Friday, November 20, 2015

Review of Simon Mawer's Tightrope

Tightrope, by Simon Mawer (Other Press, November 3, 2015)

During World War II, Prime Minister Winston Churchill ordered the new Special Operations Executive to "set Europe ablaze" by supporting the resistance to the Nazis in occupied countries. Many young men and women who knew other languages, especially French, were sent behind enemy lines to gather intelligence and work with local resistance groups. Their chances of being captured, tortured, imprisoned and executed were very high––and they knew it from the start.

For years, I've been fascinated by the story of the SOE, and especially of the young women who volunteered for this lethally dangerous duty. In an era when it was rare for a woman to do anything other than graduate from school to marriage and children, these women were trained in the arcana of espionage, including parachute jumping, hand-to-hand combat and silent killing. What was in the minds and hearts of the women who became SOE agents?

In Trapeze (Other Press, 2012), which is the predecessor to Tightrope, Simon Mawer gives us the story of a fictionalized SOE agent named Marian Sutro. She's English and French, grew up in Switzerland and moved to England with her family as things got dangerous on the European continent before World War II broke out. She had friends in France, especially Clément, the young scientist whom she'd had a crush on for years. When Germany overran France, it seemed very black and white to her; a place and people she loved were in danger from an evil invader and she wanted to help.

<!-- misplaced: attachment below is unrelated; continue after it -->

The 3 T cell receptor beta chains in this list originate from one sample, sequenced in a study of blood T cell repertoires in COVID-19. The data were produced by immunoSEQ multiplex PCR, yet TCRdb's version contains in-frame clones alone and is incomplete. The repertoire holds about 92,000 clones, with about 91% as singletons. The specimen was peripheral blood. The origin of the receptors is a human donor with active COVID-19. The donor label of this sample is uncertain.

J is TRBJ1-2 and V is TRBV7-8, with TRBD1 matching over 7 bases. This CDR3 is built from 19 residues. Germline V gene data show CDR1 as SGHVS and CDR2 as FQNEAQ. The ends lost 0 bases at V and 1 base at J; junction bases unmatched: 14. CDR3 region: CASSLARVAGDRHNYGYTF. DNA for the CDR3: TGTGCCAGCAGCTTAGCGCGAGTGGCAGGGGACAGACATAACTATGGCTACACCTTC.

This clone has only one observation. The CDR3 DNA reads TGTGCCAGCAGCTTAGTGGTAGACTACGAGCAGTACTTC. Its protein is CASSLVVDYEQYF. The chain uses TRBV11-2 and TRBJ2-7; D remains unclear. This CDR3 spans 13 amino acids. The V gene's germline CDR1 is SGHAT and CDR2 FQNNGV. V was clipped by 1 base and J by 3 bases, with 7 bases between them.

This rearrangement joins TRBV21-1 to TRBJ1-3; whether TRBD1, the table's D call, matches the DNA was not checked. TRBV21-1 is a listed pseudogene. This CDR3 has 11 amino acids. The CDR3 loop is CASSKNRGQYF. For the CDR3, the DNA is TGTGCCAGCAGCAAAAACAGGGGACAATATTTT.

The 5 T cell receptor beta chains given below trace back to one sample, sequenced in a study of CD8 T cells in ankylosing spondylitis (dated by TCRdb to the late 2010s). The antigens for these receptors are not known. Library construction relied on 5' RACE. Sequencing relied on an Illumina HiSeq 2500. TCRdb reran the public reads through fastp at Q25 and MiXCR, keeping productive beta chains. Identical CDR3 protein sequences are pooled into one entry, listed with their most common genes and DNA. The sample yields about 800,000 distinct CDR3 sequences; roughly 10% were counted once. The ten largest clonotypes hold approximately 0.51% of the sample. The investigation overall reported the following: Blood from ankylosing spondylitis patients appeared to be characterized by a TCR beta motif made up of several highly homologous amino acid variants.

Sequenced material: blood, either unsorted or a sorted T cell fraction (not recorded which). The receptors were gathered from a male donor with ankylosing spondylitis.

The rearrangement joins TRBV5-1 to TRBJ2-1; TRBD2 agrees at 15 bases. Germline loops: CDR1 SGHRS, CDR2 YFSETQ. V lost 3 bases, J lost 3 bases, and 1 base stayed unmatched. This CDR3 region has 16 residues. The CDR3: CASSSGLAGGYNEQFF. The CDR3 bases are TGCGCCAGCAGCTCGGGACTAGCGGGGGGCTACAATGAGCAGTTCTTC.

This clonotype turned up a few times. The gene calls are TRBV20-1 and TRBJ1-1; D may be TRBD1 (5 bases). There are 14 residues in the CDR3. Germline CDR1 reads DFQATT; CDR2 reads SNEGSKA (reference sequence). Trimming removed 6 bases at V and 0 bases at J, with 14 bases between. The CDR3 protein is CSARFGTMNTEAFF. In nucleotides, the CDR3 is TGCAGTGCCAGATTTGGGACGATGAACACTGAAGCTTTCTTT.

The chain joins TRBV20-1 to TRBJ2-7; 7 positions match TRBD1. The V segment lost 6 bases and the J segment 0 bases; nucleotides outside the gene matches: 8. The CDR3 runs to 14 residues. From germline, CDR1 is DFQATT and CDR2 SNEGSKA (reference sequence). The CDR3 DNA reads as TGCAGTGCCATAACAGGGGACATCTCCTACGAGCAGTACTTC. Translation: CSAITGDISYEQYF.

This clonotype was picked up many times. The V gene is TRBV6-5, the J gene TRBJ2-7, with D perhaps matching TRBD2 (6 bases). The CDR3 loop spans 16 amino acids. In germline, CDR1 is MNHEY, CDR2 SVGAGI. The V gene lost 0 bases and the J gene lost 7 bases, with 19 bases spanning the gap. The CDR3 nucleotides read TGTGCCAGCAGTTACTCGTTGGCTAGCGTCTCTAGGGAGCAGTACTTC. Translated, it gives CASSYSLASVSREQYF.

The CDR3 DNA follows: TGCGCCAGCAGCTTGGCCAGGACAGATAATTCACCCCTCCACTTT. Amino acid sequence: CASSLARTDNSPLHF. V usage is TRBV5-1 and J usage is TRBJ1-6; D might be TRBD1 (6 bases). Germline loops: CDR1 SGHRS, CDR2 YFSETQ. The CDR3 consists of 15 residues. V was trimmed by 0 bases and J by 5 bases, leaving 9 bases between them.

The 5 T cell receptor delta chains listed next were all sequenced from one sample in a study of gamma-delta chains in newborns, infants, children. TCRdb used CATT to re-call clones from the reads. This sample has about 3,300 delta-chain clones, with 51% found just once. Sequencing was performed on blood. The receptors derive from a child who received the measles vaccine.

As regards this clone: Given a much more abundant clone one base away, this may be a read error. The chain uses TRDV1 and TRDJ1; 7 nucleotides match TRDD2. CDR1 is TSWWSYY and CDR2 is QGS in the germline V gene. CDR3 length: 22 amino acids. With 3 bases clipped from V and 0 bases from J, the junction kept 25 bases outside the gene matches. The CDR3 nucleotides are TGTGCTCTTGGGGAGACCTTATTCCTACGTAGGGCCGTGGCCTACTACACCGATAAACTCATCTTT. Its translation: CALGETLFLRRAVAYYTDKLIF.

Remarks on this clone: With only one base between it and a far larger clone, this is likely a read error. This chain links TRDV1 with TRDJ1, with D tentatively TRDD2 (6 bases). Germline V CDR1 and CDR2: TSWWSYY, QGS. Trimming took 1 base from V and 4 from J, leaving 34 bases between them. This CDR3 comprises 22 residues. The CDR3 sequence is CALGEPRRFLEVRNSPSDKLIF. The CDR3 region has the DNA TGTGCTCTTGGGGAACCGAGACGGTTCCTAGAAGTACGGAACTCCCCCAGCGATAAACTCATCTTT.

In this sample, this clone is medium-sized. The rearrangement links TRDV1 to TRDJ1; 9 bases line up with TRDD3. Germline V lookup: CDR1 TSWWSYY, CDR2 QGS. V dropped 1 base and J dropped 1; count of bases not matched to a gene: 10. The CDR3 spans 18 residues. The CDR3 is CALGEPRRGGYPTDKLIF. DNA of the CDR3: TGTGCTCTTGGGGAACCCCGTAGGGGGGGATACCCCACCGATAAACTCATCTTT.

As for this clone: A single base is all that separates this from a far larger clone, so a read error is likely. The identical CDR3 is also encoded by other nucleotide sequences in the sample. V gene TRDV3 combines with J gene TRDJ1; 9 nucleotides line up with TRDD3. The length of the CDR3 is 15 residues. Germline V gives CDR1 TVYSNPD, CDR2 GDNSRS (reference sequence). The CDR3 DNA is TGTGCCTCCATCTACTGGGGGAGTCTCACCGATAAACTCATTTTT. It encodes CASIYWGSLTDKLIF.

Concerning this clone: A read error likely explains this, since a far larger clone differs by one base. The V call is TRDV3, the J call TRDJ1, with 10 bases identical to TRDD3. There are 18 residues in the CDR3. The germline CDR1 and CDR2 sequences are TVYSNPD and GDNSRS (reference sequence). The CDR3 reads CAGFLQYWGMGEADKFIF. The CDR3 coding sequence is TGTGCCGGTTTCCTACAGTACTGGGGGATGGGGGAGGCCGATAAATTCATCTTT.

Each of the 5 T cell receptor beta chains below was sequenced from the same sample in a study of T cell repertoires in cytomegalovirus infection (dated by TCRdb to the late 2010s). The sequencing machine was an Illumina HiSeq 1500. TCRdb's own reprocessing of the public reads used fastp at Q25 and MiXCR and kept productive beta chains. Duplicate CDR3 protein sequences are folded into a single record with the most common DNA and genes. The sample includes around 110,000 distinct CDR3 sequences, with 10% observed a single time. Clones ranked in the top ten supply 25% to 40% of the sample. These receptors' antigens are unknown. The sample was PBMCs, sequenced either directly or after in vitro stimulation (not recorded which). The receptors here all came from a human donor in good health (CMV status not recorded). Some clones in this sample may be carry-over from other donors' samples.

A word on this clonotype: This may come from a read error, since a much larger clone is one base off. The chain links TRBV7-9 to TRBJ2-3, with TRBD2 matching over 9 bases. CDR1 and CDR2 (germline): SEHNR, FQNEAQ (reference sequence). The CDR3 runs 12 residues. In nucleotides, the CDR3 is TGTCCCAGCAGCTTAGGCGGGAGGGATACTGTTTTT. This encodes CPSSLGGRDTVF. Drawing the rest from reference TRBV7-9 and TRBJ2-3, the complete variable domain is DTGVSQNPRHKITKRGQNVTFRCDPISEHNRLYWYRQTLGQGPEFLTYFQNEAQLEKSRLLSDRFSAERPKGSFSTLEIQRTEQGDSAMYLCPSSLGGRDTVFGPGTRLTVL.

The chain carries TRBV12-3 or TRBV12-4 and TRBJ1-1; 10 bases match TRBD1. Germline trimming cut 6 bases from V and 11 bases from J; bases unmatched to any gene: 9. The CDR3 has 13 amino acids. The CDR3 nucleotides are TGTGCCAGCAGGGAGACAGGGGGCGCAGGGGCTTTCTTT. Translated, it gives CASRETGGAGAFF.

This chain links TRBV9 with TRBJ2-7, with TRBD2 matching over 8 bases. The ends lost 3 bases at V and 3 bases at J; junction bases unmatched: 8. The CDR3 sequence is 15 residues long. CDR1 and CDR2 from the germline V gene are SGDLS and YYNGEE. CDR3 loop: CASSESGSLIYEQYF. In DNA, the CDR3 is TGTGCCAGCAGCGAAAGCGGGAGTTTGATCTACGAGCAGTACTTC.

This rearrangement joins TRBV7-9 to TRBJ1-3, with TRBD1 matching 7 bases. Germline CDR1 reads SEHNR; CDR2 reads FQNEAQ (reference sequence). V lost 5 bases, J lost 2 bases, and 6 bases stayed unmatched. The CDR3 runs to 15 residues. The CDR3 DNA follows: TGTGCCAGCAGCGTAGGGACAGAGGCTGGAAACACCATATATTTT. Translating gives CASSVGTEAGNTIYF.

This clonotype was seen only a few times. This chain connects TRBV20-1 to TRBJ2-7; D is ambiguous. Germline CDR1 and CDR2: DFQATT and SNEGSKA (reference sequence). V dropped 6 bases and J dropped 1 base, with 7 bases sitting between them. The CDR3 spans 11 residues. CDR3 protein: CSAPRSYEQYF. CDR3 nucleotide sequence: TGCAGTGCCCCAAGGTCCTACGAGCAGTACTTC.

When Tightrope begins, the war is in its last weeks and Marian is coming home. She wasn't an SOE agent in France for long. She was betrayed, captured by the Nazis, tortured and finally sent to Ravensbrück, the notorious prison camp for women near Berlin, where many real-life SOE female agents were sent. (By the way, I highly recommend Sarah Helm's masterful history of the camp: Ravensbrück: Life and Death in Hitler's Concentration Camp for Women (Nan A. Talese, 2015).)

Back home in England, nobody knows how to treat Marian and she hardly knows who she is and how she is to live in this postwar world. Mawer evocatively portrays Marian's numbness and alienation, the way she can more easily relate emotionally to her memories of her fellow Ravensbrück prisoners than to her own family and colleagues. To help her recover from her traumatic war experiences, Marian is advised to see a psychiatrist. She tells him that life in the camp appeared to be nothing but gray, but underneath the monochrome their lives were complex, with hierarchies, networks and groups. The way a prisoner made her way through the complex meant the difference between life and death.

Queueing for rationed food in 1947
In many ways, it seemed to me that the same could be said of Marian's life in postwar England. Rationing of food, clothing and other goods continued for years, rebuilding was slow, everybody just seemed to want to keep their heads down, forget the past and get on with things. Gray. But Marian soon learns that the Cold War struggle has begun, another layered reality of complex relationships and loyalties.